The Bantay Lasang of Cauayan
Bantay Lasang (literally means forest guards) volunteers, a name given to those who patrol the forests of Negros Occidental, Philippines, eagerly waited at the Camalanda-an National High School in Cauayan for us to arrive. I joined the officers and executives of the Foundation for the Philippine Environment (FPE), Globe Telecoms, and the Ecological and Agricultural Development Foundation, Inc. (EcoAgri) to a long drive from Bacolod City to the mountainous parts of the town of Cauayan. Although I spent most of my childhood summers in this southern part of Negros, I really haven’t traversed the uplands of Cauayan as my aunties and uncles lived at the seaside of this town.
Surrounded by lush mountains and verdant greens, the school was the perfect venue for the turnover of the 55 cellphone units with TM SIM cards which the Bantay Lasang volunteers of the Camalanda-an Agro Forest Association (CAFA) will use during their patrol.
I spoke to some of the volunteers and they shared with me how their lives are also put in danger because of their patrolling activity to safeguard the forest. We need to guard our environment and it comes with supporting the local communities around these forests who act as guardians of our natural resources.
“Kung walang bukid, wala tayong buhay. (If there are no forests, we won’t have life.)” These were the words of FPE Chairperson and CEO, Dr. Pacing Milan, as she spoke to more than 100 volunteers, highlighting their important role in the protection of the environment. This I agree with her. A large portion of our forests have deteriorated and abused, resulting to ecological imbalance such as the flooding and erosion that beset many parts of our country.
EcoAgri Executive Director Aladino “Nonoy” Moraca also encouraged the volunteers as he reported possible replication of the partnership in other areas in Kabankalan, with the CAFA as a model association. EcoAgri started its partnership with CAFA in 2010, by providing livelihood to the group in the form of lemon grass distiller. In 2013, with the financial support of the FPE, EcoAgri and CAFA put up solar panels to 27 households as they commit to safeguard the forest area. The second phase has additional 18 households as recipients of these solar panels.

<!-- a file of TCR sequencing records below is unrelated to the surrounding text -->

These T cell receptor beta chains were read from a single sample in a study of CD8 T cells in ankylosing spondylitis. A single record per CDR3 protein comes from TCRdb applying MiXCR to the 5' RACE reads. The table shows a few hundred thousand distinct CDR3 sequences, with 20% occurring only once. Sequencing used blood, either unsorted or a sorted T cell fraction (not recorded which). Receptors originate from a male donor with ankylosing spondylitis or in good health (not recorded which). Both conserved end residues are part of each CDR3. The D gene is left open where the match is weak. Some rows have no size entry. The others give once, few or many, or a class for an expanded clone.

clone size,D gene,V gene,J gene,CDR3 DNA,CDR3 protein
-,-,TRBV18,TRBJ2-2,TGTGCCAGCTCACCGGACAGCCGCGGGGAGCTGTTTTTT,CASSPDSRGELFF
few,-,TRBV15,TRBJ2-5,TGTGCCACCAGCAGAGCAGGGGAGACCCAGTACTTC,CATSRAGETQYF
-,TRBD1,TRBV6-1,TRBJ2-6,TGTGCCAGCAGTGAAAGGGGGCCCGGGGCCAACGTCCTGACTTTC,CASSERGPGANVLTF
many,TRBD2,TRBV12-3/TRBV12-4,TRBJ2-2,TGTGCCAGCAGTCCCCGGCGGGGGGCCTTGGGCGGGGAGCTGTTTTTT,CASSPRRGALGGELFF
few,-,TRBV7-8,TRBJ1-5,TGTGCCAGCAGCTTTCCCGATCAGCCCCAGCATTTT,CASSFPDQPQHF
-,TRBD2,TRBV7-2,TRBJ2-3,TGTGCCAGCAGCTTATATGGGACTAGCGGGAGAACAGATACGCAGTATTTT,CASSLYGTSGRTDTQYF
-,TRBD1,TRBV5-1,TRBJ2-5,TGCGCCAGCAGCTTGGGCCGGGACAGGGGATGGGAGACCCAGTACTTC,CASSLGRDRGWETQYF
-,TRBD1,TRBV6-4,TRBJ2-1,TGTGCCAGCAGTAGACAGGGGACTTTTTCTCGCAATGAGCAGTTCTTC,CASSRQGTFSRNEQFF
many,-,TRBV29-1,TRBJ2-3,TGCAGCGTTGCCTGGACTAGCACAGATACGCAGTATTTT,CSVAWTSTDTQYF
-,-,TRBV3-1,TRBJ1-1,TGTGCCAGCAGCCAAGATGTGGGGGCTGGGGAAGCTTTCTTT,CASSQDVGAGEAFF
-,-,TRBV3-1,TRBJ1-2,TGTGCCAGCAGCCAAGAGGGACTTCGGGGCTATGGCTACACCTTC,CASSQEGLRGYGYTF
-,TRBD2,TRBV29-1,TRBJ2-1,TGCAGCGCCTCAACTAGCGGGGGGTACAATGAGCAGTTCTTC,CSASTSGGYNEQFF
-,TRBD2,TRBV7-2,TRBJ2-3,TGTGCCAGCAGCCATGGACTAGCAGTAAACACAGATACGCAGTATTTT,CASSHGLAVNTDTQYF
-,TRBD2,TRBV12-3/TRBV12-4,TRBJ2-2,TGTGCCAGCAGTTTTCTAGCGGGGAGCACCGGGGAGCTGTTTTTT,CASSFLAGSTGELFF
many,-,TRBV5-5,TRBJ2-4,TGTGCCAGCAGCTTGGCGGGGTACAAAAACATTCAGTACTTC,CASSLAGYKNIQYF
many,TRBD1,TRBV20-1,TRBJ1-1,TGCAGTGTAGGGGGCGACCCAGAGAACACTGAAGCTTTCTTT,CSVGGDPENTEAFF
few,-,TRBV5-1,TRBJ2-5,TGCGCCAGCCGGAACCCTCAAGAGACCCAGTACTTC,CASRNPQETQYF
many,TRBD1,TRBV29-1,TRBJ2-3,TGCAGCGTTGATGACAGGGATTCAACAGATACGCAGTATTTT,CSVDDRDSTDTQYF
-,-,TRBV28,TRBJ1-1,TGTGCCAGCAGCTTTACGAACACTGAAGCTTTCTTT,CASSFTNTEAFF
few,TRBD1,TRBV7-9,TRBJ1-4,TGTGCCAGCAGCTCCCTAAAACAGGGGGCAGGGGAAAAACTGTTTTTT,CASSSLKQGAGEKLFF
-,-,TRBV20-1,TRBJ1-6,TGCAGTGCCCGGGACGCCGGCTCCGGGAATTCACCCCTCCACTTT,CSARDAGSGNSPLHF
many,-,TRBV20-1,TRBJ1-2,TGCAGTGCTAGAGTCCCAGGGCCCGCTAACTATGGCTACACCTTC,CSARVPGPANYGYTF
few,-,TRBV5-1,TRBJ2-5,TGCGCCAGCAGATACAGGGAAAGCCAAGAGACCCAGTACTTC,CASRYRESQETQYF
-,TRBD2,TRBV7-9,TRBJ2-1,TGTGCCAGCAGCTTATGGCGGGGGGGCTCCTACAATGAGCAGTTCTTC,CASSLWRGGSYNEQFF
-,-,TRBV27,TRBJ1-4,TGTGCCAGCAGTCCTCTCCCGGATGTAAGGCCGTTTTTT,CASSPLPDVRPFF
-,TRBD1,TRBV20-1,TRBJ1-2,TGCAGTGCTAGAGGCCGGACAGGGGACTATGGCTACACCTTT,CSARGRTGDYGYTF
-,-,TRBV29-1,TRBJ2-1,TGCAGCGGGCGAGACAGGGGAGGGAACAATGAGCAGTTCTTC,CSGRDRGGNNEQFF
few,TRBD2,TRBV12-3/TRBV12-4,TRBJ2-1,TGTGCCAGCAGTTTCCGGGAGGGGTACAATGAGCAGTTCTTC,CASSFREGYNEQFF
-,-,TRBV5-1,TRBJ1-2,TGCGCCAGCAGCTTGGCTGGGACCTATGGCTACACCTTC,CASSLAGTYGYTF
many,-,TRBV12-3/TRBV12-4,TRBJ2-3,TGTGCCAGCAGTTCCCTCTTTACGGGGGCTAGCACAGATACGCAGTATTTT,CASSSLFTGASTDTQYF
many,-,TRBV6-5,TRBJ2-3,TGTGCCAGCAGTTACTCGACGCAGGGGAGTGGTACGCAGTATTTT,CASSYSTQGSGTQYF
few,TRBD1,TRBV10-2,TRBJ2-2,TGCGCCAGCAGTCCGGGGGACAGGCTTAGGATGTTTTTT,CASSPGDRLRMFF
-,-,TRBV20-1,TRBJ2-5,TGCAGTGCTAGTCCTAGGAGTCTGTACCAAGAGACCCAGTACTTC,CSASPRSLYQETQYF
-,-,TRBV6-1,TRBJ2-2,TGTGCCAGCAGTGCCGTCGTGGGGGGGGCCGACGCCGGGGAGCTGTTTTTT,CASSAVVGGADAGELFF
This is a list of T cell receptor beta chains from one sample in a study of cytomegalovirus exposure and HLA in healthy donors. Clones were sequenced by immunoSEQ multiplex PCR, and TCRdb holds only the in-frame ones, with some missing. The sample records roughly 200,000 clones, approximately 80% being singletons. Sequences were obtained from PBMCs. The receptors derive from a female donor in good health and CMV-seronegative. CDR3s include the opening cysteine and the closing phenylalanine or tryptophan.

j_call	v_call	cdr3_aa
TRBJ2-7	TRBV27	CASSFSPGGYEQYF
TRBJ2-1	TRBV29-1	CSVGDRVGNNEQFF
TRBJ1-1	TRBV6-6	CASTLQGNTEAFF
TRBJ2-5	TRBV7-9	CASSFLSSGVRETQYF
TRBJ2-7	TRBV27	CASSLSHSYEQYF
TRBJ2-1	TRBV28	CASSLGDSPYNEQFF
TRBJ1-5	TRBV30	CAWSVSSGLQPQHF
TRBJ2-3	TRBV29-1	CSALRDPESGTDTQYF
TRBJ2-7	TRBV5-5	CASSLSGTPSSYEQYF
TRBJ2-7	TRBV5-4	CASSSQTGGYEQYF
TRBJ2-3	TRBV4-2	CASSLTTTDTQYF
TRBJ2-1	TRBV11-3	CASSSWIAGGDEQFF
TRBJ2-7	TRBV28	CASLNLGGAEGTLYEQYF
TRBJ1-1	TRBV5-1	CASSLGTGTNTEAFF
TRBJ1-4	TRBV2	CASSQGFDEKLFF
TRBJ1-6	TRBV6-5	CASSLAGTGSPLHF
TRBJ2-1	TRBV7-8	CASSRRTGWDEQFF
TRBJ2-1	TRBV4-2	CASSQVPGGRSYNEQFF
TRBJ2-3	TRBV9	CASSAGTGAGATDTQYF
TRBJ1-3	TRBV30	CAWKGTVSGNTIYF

Now that homes near the forest have access to electricity, cellphone units were provided to them as means of communication when they do their patrol duties. Globe Telecoms, represented by Mr. Rofil Sheldon Magto, Program Manager for Citizenship, provided the units and SIM cards and accident insurance policies from Cebuana Lhuillier and Malayan Insurance. It was also a memorable experience for me since it turned out that Rofil, whom I only met through this event, is a relative being the son of a second cousin. Also, this event happened a month after I returned from an all-expense trip to New Zealand as a blogging contest prize from Globe.
The occasion also marked the signing of the Memorandum of Agreement between the EcoAgri Development Foundation, represented by Mr. Moraca, and CAFA, represented by their Chairman, Mr. Jemuel Dulla, Sr. Witnesses to the MOA signing were FPE Chairperson Milan, FPE Executive Director Godofredo Villapando, and Calamanda-an Barangay Chairperson Cesar Penas. Also present were PEMO Representative Federico Lozada, FPE Visayas OIC Ramie Debuayan, Calamanda-an National High School’s Lemia Garcia and Philippine Army Platoon Leader of the 791B Bravo Company 2nd Lt. Agosto Vender.
Similarly, as a gesture of gratitude, CAFA turned over a solar panel to the Camalanda-an National High School to support the needs of the students and teachers when it comes to energy sources.
Speaking in behalf of the Bantay Lasang volunteers, CAFA Chairman Dulla expressed his gratitude to all partners who have been supporting their cause. He revealed that their task is not easy and there were even threats to their lives as a result of their crusade. But with the donation of the mobile phone units, they can now easily relay reports of poachers and illegal loggers to proper authorities. “We are thankful to EcoAgri Foundation, FPE, and Globe for their generosity. This will really help us guard our forests,” Dulla said in the vernacular.
We partook the sumptuous lunch prepared to us by the locals. Most of them are happy with their lives, yet fearful of what the future might bring. The same way, I am also apprehensive if we do not put our act together to do our simple share of protecting our environment. Providing support to the local communities that will be directly affected by the denudation of our forest is one way to help. Still, we need to do more. How? Through these simple acts:
- Plant trees.
- Conserve paper. Conserve water.
- Throw garbage at their proper places. Segregate.
- Reuse and Recycle.
- Use biodegradable materials over non-biodegradable ones.
- Donate to organizations that care for the environment.
- Volunteer in clean-up activities and other endeavors that are beneficial to our ecology.
As we left the school, I looked around the mountains surrounding us. I hope that the children playing in the school grounds will soon grow up while these forests continue to flourish and provide for their needs. What the future holds depend on our hands. For my part, I hope to inspire people to make an act to protect our Mother Earth. How about you? What can you do? If you want to add to my list of simple acts of preserving our environment, please share them below.